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Curtiss MF Flying Boat Sold at Auction




 Photos courtesy Bonhams

April 15, 2010 — A rare Curtiss MF flying boat was auctioned by Bonhams in New York City this week to an unidentified bidder for $506,000. The final price for the flying boat, (S/N A-5543) which had been on display for a month in the atrium of the former I.B.M building, exceeded all expectations for the aircraft, which is one of only five airframes known to exist.

“It was interesting to see a rare, museum-quality aircraft from the 1910-1920 era auctioned; there are only five Curtiss F boats left, and we can only hope that the buyer will allow this amazing seaplane to be displayed so the public can enjoy it,” said the Executive Director of EAA’s Vintage Aircraft Division H. G. Frautschy.

Records are sketchy, but it appears that A-5543 had a single owner, William H. Long, the owner and longtime operator of the Lorain, Ohio, airport. Long is said to have based the MF at Sandusky Bay, from which he made frequent trips to Cedar Point Amusement Park, presumably flying joyriders and sightseers.

Some thirty-odd years later, Long’s pilot, Albert J. Engel, and his friend, Bill Long, refurbished the MF with new wing fabric and varnished the hull. They subsequently donated their vintage aircraft to Cleveland's Frederick C. Crawford Auto-Aviation Museum on June 21, 1945. On display for many years at the Western Historical Reserve Society, the MF was retired from public exhibition in recent times.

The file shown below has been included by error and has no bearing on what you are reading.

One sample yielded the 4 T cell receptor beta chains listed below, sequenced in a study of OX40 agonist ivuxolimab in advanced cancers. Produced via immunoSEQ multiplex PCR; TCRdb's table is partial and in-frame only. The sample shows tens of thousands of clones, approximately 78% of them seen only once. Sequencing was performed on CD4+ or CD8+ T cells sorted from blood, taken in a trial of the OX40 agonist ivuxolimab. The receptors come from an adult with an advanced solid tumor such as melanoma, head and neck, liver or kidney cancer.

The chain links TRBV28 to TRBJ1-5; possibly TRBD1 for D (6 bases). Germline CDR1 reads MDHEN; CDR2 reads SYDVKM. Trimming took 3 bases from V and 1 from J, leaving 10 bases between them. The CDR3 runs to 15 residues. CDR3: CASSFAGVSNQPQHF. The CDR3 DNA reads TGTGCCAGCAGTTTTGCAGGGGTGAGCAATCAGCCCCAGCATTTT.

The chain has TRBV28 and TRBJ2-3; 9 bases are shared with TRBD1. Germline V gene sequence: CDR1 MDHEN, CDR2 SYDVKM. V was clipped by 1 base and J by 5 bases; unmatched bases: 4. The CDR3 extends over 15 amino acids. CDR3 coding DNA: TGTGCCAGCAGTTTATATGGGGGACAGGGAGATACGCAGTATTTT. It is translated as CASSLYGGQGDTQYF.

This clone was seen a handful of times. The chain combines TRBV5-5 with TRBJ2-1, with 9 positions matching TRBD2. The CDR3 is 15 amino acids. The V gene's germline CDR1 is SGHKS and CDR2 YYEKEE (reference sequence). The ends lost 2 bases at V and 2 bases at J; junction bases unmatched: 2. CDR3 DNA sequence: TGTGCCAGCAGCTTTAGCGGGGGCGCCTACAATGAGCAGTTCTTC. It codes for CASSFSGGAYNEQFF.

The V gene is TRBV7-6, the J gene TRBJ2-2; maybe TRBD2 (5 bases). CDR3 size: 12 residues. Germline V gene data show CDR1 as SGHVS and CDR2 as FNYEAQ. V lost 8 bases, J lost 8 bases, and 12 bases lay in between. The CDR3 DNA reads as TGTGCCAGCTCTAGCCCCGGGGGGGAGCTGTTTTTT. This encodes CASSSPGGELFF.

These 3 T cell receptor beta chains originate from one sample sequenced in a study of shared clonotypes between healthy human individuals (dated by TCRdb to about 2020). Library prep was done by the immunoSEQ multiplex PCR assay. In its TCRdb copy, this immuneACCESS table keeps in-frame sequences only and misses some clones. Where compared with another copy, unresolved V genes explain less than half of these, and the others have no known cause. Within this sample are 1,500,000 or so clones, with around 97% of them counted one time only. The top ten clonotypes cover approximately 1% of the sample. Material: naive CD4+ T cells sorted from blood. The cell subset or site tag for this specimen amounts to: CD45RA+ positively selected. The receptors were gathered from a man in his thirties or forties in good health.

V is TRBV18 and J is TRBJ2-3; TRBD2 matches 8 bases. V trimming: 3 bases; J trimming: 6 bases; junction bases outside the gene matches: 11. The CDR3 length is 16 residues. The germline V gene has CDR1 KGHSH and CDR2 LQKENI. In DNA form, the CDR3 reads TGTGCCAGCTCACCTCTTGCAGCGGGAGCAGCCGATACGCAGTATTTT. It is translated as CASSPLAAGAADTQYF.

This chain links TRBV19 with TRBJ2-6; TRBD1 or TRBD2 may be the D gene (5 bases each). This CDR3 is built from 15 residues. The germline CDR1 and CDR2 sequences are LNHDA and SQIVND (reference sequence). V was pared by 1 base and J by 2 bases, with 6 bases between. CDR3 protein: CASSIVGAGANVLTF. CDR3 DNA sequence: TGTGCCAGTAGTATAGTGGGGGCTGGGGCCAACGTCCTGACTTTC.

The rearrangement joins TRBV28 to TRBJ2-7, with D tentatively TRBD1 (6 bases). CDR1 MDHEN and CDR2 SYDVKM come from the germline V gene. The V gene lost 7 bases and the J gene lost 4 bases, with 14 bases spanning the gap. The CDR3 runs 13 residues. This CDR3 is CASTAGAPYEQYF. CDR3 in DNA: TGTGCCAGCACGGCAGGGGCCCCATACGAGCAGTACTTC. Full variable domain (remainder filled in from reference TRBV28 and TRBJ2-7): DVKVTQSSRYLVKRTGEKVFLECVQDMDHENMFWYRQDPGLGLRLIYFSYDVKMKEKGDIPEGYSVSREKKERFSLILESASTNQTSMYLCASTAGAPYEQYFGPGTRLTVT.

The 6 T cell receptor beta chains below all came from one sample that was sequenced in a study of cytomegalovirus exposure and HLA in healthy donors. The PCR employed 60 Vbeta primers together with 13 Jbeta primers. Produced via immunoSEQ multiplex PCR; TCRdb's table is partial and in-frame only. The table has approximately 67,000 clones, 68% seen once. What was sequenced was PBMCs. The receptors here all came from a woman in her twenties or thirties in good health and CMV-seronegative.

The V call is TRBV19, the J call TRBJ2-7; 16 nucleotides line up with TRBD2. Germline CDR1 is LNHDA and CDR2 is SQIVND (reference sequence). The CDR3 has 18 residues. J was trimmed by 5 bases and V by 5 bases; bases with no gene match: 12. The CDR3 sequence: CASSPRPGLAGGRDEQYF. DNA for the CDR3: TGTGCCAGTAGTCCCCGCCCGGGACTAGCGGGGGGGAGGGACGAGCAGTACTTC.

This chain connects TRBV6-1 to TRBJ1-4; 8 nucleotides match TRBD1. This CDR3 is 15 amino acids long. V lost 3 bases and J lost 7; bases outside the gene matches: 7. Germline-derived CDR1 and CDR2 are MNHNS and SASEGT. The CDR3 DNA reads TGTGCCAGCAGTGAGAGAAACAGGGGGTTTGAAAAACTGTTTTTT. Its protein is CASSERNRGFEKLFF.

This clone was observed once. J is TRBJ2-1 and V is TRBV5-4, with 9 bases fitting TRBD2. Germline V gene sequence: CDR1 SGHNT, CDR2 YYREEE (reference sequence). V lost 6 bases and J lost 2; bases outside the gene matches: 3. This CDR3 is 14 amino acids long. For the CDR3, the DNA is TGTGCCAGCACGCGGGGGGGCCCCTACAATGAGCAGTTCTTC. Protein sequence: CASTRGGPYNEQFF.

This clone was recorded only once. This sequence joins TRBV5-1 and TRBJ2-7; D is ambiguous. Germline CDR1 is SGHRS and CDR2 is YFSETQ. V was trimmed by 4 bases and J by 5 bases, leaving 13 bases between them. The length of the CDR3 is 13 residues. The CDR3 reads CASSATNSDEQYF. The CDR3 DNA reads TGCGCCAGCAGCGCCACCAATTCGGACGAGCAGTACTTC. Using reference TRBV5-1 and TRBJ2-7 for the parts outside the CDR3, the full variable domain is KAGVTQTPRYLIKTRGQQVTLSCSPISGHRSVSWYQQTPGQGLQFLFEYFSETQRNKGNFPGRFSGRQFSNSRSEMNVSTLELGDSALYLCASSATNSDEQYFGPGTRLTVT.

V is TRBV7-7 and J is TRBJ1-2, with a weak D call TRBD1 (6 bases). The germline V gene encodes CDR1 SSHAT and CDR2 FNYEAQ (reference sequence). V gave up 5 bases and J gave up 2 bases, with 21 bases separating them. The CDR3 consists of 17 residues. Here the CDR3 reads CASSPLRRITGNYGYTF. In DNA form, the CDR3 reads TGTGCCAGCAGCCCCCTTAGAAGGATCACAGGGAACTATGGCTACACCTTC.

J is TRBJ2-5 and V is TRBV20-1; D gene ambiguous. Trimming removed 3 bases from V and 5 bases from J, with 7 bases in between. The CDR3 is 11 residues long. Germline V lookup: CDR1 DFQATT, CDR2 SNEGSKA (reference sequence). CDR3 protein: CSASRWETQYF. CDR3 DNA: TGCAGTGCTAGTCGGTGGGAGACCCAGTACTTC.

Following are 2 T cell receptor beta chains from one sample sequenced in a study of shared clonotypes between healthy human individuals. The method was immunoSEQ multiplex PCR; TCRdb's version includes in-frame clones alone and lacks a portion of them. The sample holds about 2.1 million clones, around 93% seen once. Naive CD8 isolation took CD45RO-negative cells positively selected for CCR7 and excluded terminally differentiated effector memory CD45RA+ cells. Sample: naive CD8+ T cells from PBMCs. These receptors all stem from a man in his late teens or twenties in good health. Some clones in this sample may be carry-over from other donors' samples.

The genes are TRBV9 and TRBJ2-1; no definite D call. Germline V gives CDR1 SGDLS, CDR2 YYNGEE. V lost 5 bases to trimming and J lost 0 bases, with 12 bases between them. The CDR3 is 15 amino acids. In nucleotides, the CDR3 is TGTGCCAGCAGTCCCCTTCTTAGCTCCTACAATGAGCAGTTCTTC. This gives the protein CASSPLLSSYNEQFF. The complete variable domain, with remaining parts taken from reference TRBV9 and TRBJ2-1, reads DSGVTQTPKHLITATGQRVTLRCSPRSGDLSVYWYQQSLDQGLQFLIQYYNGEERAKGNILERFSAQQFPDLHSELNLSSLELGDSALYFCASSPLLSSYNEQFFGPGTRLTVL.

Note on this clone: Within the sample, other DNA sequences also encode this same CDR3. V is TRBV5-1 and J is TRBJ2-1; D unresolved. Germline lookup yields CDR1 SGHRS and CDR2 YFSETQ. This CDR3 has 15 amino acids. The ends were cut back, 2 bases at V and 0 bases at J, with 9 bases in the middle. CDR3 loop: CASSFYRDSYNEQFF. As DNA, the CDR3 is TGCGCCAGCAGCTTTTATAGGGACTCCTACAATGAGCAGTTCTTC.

The engine appears to be the 100-hp Curtiss OXX6, outwardly identical to the ubiquitous OX5. There are no log books and its service history is undocumented, but an effort is underway to ascertain as much as possible from naval archives and records in FAA dead storage. Almost certainly A-5543 was posted to a naval aviation training station, possibly at Pensacola or Atlantic City. It is thought to have been released for sale as government surplus in 1923 or '24.

The MF was the culmination of Glenn Curtiss's greatest contribution to aviation; namely, the perfection of the seaplane. Glenn didn't invent the flying boat as some biographers would have us believe, but he was among the first to experiment with pontoons and flying boat hulls.

The U.S. Navy's fleet of F-boats, used almost entirely for training, remained essentially unchanged from the original design dating from 1912-13. By 1918, an improved model was needed, which resulted in the Model MF (for “Modernized F-boat”). It was powered by the 100-hp Curtiss OXX6, and had many improvements, including sponsons borrowed from the "America," which greatly improved planing and stability. Curtiss delivered an order for six MFs to the Navy and 16 more on a second order for 47, which was terminated in November 1918 by the Armistice.

The Navy procured 80 more from the Naval Aircraft Factory at Philadelphia, which had been created in 1917 to offset lagging deliveries from both foreign and domestic suppliers. The NAF had in fact produced under license at least as many Curtiss types as the Curtiss company itself. The MFs were delivered in 1919-20, primarily to naval training units at Pensacola, Miami, Key West and the Curtiss-managed flying schools established at Atlantic City and Buffalo.

More information and photos at Bonhams.

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